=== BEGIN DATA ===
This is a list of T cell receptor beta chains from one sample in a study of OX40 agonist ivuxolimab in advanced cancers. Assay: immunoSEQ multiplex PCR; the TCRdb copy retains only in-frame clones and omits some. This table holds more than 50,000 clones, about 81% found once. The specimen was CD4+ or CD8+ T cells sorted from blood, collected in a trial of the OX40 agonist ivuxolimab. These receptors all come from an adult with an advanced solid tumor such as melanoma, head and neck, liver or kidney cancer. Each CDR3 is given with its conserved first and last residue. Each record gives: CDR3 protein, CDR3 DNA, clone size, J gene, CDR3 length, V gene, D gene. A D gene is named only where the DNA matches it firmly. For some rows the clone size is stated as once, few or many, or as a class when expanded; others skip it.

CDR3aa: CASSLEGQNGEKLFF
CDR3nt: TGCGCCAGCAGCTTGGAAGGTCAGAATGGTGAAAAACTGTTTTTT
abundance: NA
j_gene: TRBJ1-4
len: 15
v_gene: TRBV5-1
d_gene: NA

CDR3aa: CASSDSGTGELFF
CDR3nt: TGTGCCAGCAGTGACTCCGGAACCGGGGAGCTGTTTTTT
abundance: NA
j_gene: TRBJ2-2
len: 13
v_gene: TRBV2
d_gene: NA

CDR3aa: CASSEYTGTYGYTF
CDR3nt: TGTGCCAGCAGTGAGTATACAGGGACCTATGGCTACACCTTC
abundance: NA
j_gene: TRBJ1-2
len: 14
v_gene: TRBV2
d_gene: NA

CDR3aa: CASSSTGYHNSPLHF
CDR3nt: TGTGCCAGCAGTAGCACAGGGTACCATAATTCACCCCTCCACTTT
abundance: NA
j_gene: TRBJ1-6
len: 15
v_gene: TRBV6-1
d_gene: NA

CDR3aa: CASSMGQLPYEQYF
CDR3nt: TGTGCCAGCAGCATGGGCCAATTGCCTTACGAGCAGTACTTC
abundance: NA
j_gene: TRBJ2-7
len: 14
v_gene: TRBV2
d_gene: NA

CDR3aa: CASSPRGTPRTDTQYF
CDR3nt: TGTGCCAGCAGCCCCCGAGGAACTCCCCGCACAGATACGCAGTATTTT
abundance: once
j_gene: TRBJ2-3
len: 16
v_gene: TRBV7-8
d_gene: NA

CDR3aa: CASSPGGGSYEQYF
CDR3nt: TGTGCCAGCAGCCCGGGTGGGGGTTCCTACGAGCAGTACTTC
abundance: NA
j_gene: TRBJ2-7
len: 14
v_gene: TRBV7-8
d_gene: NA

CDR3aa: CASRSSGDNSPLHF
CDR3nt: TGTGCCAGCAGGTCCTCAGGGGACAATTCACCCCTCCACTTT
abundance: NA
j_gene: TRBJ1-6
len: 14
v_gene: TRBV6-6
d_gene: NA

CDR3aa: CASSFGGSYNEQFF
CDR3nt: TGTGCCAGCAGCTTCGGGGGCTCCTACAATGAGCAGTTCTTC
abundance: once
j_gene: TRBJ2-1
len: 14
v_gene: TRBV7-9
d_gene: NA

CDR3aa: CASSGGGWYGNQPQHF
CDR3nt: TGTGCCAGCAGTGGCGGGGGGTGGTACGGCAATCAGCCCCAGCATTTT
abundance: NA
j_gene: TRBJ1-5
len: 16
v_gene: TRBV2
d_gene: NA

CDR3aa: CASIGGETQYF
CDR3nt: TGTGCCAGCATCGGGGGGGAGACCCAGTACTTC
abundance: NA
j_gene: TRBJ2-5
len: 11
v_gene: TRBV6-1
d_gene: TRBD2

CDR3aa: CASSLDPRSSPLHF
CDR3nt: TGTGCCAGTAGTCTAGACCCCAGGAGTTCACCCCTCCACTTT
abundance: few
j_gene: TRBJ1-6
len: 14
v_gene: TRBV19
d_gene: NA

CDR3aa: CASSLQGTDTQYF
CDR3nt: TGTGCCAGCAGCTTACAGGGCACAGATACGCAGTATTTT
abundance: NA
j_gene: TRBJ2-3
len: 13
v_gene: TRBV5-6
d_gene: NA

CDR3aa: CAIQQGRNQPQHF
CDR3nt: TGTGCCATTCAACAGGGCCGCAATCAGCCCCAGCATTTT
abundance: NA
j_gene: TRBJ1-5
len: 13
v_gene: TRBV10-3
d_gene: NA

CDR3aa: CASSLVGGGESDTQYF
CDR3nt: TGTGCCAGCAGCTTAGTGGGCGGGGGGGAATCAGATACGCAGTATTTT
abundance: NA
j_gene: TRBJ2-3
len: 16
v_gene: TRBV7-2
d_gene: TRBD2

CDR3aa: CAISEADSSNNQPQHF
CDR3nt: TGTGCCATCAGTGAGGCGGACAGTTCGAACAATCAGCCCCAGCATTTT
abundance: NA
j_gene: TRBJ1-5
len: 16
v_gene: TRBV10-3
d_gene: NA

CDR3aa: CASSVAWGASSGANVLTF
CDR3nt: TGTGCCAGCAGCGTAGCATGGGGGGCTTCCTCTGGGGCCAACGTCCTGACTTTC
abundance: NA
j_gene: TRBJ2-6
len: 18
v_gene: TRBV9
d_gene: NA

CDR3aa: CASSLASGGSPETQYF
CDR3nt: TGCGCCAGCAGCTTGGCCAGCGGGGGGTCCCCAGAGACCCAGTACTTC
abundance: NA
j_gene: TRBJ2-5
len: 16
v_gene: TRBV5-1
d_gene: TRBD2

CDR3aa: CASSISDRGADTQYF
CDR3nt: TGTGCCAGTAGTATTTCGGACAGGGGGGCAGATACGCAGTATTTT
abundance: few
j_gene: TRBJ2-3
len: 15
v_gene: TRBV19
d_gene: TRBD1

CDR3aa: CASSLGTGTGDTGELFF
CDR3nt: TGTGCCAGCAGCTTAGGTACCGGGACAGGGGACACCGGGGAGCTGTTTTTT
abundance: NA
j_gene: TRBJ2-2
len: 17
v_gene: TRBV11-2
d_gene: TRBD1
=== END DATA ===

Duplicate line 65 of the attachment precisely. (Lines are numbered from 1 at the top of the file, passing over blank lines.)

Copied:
CDR3aa: CASSGGGWYGNQPQHF